Aside from a rock-hard rear bench, the Clubman is comfortable inside. Five adults is a non-starter, but four will ultimately be comfortable. Compared to even a Countryman, the Clubman has the width of what Americans would consider a “normal” car. No longer can you use, “Oh, I was just getting fourth gear,” as an excuse for touching your front passenger’s knee.
After driving the redesigned Mini Convertible a few months ago, I was concerned the Clubman would be even duller in the corners. While it’s not exactly a hot hatch, it’s certainly warmer than the drop-top.
The Clubman I drove was a Cooper S with a six-speed manual, a combination I found more irritating than fun in the convertible. And in the Clubman, passengers could attest to me searching frantically for third gear. After being in a classic Austin Cooper recently, I suspect this is a heritage quirk built into the new models.
Minis have also been known to egg you on at higher speeds, especially in Cooper S and Works forms, and the Clubman is no exception. Despite hot versions of the Golf, Focus and even Kia Forte5 posting superior horsepower figures, the Cooper S’ 189 horsepower from the 2.0-liter four felt super quick, even though my Mk 7 GTI will smoke it from the lights.
But this style of driving is slightly at odds with the spirit of the Clubman. It’s the most substantial feeling Mini yet, and it does a decent impression of an Audi. That’s why the automatic, an 8-speed in the Cooper S, is probably the way to go if this is a rational purchase.
I have little doubt the standard Cooper, with its three-cylinder turbo, is adequate for in-town traffic and would return better fuel economy. And fuel economy should be better, as it was harder than it should’ve been to average much more than 27 mpg in highway driving.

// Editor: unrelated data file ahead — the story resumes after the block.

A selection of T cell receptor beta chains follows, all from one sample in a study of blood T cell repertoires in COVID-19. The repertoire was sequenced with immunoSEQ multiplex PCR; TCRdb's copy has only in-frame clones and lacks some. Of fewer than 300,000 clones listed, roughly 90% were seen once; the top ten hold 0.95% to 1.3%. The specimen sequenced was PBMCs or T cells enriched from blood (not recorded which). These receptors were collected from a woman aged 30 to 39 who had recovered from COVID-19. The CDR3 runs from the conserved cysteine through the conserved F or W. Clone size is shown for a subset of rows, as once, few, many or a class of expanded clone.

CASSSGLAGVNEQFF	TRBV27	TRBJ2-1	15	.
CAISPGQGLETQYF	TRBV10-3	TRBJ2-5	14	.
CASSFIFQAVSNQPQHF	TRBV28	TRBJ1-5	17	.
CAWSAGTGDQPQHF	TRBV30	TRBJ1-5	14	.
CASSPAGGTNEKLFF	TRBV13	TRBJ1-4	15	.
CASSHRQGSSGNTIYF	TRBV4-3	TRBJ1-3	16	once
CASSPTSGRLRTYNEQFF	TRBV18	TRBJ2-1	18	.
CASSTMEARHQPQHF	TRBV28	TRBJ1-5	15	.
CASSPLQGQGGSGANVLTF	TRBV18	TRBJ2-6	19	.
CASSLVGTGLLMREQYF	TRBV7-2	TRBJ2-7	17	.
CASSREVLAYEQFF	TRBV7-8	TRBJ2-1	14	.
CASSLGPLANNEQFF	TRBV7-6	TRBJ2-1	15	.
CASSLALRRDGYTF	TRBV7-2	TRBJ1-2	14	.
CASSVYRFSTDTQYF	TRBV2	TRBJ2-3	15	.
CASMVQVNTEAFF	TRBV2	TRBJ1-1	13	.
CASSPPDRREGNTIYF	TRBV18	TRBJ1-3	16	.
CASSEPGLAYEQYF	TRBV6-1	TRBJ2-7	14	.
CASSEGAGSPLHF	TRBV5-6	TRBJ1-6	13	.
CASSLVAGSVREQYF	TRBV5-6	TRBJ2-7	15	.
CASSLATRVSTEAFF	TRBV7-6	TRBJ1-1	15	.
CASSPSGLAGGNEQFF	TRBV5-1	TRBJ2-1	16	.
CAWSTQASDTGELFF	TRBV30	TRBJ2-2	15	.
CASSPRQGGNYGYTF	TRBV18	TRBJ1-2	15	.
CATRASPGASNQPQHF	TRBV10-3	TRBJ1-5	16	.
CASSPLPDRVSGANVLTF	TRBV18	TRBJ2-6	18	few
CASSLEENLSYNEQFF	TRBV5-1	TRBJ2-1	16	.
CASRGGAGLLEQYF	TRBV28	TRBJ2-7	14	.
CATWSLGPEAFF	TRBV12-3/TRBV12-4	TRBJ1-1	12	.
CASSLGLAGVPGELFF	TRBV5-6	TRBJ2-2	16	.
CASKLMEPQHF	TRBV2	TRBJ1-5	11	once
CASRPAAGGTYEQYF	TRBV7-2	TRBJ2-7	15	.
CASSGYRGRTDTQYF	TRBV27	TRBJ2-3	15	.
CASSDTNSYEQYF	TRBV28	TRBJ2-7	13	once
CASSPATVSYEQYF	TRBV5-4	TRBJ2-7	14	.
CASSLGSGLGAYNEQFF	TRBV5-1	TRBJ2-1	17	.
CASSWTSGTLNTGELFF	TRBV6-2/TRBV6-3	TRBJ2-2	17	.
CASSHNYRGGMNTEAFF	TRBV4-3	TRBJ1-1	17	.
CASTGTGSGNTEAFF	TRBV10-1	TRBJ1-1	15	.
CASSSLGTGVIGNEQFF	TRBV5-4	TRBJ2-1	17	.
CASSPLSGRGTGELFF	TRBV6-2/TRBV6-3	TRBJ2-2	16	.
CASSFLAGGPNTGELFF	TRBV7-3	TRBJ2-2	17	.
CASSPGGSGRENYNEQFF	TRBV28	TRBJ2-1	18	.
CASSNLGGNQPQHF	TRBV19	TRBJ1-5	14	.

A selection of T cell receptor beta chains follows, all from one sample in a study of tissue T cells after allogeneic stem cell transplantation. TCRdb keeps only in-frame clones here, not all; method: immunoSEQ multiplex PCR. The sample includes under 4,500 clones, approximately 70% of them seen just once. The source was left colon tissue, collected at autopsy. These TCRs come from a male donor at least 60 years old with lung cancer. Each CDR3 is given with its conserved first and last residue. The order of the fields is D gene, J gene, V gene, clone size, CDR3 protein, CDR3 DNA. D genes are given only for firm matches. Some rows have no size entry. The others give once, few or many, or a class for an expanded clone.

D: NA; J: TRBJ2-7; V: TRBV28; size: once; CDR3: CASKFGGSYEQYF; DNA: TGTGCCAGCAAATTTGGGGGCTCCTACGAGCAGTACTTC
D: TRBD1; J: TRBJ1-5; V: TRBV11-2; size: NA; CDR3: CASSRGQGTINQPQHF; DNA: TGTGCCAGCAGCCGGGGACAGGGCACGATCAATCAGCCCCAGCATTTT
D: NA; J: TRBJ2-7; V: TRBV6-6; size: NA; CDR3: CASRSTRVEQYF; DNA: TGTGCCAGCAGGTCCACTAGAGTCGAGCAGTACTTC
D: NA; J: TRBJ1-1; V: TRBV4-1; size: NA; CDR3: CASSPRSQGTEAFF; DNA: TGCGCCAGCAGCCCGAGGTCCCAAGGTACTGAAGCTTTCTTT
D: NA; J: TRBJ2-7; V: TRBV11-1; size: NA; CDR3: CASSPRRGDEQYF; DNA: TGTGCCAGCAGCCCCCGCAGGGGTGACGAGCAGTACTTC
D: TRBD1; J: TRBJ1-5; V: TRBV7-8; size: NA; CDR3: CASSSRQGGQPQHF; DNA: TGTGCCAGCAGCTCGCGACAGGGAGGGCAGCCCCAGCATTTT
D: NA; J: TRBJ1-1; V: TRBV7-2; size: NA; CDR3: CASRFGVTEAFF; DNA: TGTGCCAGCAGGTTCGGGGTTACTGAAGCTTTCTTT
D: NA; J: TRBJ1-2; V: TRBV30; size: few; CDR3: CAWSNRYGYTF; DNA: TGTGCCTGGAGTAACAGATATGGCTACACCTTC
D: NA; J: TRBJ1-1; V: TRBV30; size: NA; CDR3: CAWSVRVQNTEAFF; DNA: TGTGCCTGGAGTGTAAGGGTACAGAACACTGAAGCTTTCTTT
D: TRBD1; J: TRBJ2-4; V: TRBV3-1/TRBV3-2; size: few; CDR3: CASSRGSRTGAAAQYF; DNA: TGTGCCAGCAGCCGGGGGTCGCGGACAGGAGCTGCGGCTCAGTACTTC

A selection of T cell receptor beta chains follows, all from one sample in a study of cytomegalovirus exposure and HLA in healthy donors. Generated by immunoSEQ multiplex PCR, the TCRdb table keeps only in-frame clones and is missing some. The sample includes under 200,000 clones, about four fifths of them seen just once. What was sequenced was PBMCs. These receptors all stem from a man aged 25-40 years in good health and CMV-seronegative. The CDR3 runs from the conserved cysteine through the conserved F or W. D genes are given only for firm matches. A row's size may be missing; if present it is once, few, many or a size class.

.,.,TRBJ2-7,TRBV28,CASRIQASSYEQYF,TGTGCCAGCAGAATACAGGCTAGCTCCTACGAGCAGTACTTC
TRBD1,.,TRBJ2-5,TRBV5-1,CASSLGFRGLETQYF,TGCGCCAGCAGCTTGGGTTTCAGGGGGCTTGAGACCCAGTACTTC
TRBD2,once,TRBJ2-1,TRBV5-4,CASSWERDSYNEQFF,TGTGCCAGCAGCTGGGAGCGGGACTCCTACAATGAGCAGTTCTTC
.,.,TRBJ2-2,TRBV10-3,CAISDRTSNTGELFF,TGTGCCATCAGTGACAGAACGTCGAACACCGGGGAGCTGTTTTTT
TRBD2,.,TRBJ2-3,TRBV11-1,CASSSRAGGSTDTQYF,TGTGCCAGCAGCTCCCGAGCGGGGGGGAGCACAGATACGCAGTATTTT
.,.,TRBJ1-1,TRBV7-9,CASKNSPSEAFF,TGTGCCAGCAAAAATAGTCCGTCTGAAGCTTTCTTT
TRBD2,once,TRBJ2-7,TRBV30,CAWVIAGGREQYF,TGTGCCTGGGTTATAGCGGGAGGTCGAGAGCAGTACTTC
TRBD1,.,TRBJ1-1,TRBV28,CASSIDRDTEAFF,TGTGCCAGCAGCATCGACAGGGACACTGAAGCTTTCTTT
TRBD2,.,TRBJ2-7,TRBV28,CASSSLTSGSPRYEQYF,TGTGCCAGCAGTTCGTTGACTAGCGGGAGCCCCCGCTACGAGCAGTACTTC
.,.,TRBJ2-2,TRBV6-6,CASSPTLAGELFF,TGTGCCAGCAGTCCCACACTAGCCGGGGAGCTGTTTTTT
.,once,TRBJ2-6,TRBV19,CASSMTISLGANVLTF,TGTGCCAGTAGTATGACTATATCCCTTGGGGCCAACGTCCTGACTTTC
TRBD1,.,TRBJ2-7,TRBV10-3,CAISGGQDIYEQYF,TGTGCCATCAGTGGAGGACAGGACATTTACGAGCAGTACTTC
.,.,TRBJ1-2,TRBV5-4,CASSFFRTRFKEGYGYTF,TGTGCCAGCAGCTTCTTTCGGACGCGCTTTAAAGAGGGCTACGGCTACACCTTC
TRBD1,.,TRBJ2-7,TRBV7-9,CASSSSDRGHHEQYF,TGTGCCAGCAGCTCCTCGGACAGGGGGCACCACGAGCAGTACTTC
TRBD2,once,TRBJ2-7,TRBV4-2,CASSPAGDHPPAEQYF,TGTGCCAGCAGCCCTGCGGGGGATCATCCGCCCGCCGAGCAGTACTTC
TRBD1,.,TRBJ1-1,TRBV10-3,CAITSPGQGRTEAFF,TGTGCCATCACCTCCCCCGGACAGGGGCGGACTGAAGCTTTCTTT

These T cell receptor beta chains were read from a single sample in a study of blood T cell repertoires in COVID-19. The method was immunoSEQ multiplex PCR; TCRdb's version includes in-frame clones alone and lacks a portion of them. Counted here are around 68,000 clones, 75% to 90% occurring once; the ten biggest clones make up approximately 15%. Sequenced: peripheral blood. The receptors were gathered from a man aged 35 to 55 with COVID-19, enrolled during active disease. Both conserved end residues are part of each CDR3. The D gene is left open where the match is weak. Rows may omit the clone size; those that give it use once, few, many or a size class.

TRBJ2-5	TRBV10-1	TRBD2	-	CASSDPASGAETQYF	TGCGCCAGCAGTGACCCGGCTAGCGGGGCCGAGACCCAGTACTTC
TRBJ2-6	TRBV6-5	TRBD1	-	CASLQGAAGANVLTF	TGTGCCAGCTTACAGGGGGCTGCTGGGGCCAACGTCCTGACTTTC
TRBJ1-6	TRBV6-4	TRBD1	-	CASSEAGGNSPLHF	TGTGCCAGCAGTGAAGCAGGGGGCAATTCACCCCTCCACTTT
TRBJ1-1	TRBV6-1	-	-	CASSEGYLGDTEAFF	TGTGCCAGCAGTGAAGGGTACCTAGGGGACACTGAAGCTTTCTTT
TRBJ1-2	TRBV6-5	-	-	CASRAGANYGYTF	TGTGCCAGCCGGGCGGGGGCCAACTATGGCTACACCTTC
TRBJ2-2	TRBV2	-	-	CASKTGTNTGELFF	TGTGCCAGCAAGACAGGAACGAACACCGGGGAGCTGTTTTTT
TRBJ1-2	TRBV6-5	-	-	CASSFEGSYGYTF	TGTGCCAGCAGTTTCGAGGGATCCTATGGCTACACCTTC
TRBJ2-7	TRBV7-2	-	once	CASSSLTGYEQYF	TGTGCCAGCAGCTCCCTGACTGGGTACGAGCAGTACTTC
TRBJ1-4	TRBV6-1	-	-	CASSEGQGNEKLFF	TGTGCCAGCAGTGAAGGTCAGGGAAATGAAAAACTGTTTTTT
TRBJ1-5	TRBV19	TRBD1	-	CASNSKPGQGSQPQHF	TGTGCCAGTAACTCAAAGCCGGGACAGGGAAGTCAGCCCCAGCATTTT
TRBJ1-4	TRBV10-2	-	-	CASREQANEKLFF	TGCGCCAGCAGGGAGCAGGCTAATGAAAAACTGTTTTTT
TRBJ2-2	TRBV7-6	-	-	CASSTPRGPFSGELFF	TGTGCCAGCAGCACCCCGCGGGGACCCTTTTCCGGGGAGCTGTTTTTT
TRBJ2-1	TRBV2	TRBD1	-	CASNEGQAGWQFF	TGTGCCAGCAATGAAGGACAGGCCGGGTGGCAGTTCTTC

As endearing as the Clubman is, you still have to want one. But it gets under your skin like a Mini should. In doing car reviews, there’s usually a strong correlation between the cars I’d buy and the cars I hate to see leaving my driveway.
I’d have a hard time spending my money I had a hard time returning the Mini Clubman, much more than I expected.
My Cooper S Clubman lacks a $1,500 automatic transmission, the $500 Dynamic Dampening Control, $1,250 power front seats, $750 18-inch wheels, among other options – but it still rings in at $37,000. Mini is fine with that, because it’s going after the Audi A3 that’s more costly yet. Loading up a Clubman doesn’t make sense unless you can’t stand to see blank switch covers.
But is it as good as, say, a $36,000 VW Golf GTI Autobahn? Not for that price, and even optioned up, there are some parts of the Mini that just aren’t as finely tuned as the VW’s. The Golf, however, lacks a sense of humor, something the Mini is overflowing with.
Watching me struggle to wrap my head around the Clubman versus my own Golf GTI, I was offered this piece of clarity:
“I’d buy this if I had a reason to boycott VW right now.”
This might be the Clubman’s opening.
Photos: Carscoops.com/Keith Moore